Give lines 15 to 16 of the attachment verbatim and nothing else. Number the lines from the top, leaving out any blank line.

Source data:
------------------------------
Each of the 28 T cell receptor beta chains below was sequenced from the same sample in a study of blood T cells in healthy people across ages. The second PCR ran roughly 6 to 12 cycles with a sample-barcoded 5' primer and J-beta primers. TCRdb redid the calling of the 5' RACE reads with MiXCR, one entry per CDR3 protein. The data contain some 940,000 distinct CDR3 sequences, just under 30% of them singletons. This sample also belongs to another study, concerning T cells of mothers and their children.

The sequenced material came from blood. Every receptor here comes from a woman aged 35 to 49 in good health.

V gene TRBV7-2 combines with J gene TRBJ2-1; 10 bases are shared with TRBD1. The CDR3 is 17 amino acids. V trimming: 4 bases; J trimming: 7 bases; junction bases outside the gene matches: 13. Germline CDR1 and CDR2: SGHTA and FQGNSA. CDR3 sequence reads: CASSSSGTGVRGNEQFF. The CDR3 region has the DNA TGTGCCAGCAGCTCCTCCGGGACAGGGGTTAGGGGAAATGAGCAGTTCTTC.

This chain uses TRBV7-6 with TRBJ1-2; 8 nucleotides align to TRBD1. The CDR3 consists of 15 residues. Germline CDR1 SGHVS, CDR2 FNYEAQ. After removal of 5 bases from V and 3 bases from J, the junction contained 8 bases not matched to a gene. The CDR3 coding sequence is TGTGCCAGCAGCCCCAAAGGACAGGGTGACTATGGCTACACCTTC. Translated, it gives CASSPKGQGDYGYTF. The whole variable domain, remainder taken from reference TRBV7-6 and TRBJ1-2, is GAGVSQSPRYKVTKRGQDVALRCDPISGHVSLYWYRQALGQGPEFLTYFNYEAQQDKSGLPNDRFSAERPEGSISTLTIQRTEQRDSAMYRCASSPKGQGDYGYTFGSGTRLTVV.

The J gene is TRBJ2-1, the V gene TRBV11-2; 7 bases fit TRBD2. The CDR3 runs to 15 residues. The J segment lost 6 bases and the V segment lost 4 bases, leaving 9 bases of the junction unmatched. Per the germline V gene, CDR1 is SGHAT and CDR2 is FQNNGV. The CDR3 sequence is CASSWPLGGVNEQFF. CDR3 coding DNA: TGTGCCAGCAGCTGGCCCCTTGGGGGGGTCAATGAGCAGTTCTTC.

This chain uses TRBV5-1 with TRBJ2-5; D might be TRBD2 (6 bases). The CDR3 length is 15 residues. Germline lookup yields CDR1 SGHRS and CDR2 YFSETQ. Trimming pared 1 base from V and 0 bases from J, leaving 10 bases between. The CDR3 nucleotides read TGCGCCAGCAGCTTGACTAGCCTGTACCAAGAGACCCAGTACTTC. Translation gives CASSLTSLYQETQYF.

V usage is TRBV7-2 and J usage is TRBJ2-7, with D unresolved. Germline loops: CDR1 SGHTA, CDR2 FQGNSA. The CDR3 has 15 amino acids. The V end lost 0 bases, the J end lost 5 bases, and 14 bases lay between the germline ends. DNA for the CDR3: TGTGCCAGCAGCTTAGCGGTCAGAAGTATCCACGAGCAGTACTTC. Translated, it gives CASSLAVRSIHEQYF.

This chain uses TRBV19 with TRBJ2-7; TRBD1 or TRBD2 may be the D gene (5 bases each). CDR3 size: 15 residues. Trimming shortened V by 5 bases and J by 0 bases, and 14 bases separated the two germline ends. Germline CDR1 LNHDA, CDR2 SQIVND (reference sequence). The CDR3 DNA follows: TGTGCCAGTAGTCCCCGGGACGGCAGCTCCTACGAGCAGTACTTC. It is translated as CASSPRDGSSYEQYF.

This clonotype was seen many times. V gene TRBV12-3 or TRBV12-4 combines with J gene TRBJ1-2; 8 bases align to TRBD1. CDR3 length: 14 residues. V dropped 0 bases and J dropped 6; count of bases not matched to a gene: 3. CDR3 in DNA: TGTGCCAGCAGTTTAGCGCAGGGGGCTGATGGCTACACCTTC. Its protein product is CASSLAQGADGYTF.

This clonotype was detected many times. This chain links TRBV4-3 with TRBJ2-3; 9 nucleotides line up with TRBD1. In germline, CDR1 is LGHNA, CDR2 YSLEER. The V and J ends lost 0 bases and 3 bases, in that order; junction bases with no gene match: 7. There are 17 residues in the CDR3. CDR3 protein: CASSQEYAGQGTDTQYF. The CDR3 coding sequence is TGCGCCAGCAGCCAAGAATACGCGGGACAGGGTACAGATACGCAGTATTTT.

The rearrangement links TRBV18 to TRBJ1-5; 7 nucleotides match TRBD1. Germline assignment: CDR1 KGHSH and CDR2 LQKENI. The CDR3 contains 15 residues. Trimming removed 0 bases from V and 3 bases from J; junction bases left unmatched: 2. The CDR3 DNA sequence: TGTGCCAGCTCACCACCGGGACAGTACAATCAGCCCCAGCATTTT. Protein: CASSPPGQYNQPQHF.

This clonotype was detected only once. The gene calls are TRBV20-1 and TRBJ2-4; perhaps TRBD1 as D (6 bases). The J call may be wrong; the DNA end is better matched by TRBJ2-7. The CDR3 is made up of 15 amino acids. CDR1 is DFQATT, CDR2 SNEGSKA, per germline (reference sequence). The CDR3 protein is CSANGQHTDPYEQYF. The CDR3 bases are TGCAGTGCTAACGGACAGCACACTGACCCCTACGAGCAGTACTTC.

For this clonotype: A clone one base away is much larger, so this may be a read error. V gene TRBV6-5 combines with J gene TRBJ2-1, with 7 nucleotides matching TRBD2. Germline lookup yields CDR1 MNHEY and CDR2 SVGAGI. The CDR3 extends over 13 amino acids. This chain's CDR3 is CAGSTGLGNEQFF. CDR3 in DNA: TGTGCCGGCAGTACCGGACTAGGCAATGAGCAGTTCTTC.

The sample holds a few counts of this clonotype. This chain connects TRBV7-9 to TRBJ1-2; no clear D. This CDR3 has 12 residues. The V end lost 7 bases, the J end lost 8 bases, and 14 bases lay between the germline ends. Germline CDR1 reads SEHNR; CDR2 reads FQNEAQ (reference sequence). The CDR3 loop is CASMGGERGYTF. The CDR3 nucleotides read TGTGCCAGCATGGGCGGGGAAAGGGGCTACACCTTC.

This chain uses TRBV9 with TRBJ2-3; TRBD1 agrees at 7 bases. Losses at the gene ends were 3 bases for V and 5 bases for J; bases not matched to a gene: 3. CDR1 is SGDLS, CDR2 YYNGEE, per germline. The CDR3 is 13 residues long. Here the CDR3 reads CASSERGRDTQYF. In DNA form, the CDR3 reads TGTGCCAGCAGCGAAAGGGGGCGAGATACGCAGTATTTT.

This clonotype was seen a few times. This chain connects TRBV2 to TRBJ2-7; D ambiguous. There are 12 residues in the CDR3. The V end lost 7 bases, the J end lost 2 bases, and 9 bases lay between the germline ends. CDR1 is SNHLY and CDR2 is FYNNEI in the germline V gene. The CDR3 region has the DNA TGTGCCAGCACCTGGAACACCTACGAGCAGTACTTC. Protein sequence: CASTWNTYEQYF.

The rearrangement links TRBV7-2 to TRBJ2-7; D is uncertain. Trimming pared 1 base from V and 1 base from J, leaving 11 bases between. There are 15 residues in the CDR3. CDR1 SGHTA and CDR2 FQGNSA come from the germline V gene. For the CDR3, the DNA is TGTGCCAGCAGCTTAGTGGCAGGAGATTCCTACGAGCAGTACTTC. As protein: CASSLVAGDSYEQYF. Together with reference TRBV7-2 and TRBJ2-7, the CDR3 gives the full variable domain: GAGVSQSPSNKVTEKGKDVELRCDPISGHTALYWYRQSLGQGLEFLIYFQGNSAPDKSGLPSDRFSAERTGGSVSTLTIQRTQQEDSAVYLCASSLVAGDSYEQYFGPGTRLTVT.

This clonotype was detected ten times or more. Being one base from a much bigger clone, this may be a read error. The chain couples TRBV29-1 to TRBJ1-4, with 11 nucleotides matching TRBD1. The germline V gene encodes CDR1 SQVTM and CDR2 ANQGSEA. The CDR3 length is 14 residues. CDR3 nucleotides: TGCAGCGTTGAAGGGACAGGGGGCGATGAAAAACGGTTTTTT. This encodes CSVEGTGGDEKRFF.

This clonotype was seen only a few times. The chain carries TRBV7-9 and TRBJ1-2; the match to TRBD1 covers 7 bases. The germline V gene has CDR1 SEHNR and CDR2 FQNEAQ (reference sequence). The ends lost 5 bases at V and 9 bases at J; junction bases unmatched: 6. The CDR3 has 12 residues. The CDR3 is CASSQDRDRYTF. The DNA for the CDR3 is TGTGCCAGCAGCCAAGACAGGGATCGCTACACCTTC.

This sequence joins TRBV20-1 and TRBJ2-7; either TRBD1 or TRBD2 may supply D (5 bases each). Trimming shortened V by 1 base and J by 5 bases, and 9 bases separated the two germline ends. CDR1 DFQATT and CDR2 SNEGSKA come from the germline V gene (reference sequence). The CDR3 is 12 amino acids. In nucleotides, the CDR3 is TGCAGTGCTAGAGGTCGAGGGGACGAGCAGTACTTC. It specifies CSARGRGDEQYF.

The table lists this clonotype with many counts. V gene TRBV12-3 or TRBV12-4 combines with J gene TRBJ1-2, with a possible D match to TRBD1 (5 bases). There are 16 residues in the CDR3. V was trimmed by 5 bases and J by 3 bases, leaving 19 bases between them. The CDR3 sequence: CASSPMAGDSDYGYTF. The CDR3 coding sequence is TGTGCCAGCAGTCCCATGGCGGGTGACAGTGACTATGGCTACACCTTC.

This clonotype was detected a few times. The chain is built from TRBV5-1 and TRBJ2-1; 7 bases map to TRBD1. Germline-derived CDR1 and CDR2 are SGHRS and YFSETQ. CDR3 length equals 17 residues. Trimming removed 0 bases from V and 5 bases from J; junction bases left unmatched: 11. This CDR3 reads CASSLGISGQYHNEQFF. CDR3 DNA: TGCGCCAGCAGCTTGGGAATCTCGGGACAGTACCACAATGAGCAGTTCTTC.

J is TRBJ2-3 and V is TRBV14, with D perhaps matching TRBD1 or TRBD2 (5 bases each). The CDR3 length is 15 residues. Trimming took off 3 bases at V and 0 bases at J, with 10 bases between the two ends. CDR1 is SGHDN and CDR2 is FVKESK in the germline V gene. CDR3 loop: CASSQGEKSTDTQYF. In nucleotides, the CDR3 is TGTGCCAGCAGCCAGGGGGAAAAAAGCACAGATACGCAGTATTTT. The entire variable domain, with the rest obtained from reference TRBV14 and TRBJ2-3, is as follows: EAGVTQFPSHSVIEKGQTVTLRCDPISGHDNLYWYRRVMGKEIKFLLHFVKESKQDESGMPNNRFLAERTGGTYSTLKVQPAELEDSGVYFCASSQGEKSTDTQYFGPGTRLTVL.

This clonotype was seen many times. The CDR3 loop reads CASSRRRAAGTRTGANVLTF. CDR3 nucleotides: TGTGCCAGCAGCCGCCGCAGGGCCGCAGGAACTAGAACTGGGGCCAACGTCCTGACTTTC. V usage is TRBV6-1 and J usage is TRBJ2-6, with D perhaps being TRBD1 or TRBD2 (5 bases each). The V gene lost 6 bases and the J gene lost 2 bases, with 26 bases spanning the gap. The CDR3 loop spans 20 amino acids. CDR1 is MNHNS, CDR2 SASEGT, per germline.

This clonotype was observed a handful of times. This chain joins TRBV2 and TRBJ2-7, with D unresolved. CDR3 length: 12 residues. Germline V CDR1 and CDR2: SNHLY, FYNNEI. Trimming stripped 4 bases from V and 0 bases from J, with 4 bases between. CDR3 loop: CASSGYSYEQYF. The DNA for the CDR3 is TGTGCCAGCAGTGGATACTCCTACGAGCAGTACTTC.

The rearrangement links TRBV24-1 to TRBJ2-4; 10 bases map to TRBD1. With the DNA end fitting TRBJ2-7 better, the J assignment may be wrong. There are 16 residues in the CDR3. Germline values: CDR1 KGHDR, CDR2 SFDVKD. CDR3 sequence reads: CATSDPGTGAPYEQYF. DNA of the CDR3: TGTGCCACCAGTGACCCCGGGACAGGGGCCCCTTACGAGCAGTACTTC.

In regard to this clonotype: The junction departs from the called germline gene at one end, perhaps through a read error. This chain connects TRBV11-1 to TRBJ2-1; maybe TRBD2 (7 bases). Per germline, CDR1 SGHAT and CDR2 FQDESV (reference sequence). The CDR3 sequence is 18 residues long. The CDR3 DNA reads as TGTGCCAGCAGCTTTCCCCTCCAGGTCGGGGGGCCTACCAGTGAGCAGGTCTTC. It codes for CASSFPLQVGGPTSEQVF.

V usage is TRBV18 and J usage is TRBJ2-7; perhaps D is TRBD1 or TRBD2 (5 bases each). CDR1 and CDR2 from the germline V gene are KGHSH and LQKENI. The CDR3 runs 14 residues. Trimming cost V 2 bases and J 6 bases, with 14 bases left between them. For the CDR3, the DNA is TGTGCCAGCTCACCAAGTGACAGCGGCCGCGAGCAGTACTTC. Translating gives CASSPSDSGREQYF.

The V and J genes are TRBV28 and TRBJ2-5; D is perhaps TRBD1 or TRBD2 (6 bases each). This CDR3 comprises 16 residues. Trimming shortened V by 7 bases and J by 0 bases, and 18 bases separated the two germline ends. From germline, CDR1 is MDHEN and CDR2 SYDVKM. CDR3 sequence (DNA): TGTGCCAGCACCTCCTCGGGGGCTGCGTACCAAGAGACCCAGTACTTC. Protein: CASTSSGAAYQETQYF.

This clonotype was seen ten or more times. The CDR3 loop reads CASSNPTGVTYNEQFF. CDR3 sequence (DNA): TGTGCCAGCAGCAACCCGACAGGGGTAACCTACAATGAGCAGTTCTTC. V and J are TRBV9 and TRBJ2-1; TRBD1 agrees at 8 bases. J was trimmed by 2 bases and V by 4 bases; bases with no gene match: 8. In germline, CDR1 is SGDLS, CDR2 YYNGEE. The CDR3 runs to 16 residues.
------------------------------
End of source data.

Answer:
This chain uses TRBV9 with TRBJ2-3; TRBD1 agrees at 7 bases. Losses at the gene ends were 3 bases for V and 5 bases for J; bases not matched to a gene: 3. CDR1 is SGDLS, CDR2 YYNGEE, per germline. The CDR3 is 13 residues long. Here the CDR3 reads CASSERGRDTQYF. In DNA form, the CDR3 reads TGTGCCAGCAGCGAAAGGGGGCGAGATACGCAGTATTTT.

This clonotype was seen a few times. This chain connects TRBV2 to TRBJ2-7; D ambiguous. There are 12 residues in the CDR3. The V end lost 7 bases, the J end lost 2 bases, and 9 bases lay between the germline ends. CDR1 is SNHLY and CDR2 is FYNNEI in the germline V gene. The CDR3 region has the DNA TGTGCCAGCACCTGGAACACCTACGAGCAGTACTTC. Protein sequence: CASTWNTYEQYF.